Leader follower grazing systems

  • Leader follower grazing systems

    Posted by MikTheMouse on January 19, 2023 at 8:25 pm

    Looking for any and all input from folks with experience in leader follower grazing systems doing rotational grazing. I’m in east central Alabama and currently doing research on grazing systems to help the land. Plan on Building topsoil and getting rid of the less appetizing weeds and seeding with better grass. Primarily looking at using sheep, pigs, and ducks as well as chickens and probably a few ‘guard geese’ Will be using premier1 electric netting to contain and move them around the field. We are in the middle of nowhere so we do have a presence of predators like coyotes, coons, opposums, fox, hawks. Poultry I will be building mobile sled style coops as the terrain isn’t smooth for wheels, they will be locked in these at night and I’m planning on providing additional shelters to hide under from hawks and such during the day when they are ranging in their net pen. Any advice, recommendations, and personal experience is welcome here! Don’t currently have any of these critters, want to have all my plans and structures in place first.

    MikTheMouse replied 1 year, 6 months ago 4 Members · 4 Replies
  • 4 Replies
  • BiggKidd

    January 21, 2023 at 6:28 am

    Check out Gabe Browns video’s on youtube about soil regeneration mix plants in that both help fix and build the soil and that the animals you’re getting will feed on. Using plants and animals plus any organic materials you can find will build the soil faster than any one way alone. Pre charged Bio-char is also a great option.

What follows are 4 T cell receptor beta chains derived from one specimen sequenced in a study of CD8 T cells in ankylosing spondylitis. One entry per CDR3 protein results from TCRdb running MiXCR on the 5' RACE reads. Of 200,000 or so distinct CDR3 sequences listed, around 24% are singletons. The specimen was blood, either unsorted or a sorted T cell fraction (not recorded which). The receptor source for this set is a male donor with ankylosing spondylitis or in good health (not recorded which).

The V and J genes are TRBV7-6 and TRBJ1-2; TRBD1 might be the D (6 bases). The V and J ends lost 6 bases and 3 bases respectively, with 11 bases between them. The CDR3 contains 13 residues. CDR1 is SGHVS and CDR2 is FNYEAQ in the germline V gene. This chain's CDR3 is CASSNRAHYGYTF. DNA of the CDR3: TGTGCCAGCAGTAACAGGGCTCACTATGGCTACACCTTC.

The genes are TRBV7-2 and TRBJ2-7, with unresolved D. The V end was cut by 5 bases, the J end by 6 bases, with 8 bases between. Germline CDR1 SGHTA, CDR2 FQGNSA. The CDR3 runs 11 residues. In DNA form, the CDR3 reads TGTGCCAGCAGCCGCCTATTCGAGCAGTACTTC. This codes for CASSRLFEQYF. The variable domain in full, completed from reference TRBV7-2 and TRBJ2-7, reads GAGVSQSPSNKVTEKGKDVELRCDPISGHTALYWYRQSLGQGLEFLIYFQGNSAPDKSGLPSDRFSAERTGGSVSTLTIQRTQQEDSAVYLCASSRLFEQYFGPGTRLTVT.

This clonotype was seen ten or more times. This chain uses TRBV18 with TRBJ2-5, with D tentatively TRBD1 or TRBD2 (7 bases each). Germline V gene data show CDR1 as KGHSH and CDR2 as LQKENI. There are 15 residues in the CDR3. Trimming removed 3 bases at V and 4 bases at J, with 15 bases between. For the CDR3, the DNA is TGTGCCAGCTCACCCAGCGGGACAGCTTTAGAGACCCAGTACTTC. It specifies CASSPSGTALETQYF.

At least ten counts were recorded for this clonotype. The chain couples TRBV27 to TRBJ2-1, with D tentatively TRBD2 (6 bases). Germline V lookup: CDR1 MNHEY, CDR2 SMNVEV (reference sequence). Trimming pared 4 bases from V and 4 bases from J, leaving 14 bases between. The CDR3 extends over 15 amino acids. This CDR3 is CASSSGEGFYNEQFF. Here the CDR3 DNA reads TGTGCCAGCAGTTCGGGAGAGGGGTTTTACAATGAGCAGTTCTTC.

• KimC

    January 22, 2023 at 4:37 am

    If you build your poultry tractor raised off the ground over the skids, the birds can hid under it if there are weather or predator issues and you won’t have to move any other shelter along with it.

  • DoubleS

    January 23, 2023 at 7:46 pm

    Wanting all the infrastructure in place before getting critters is commendable and I support the idea. Just want to add, though, be prepared to change. Create flexible systems. You will learn so much more once the critters are actually on your property. No matter how much research you do, you will find things you want to do different when you are working daily with your livestock. Speaking from experience. When I started, I put lots of money, time, and sweat into everything, wanting it to be just right. Now, there are multiple areas I want to change but I feel kinda bad about it because I invested so much into the current setup.

    • MikTheMouse

      January 23, 2023 at 8:36 pm

      Yes, I want to have my electric netting all set up and have a usable safe coop for them, I’m looking to make a structure that will be sound and last awhile with the abuse it’s gonna take moving around, but also not make anything to flamboyant and grand for my first round. I’m currently thinking I’ll make two or three different style tractors to figure out which one works best for my situation moving forward, but not make them so crappy they fall apart or put the birds at risk. I’m thinking I’d try a chick Shaw like Justin Rhodes for the chickens, but not for the ducks as they don’t do well on wire floor and they don’t roost, so at least two different skid sled base coops, I’m currently sketching out a frame for a lean to shed style, and also have sketches on an aframe but that would have less usable space just with the weird angles and the roost being so low on the far sides. And I’m not sure about the Joel salatin style as the flat top would not drain water off well but otherwise is such a great idea. But I know with experience I’ll figure what works best and what I would want to do differently in my own coops

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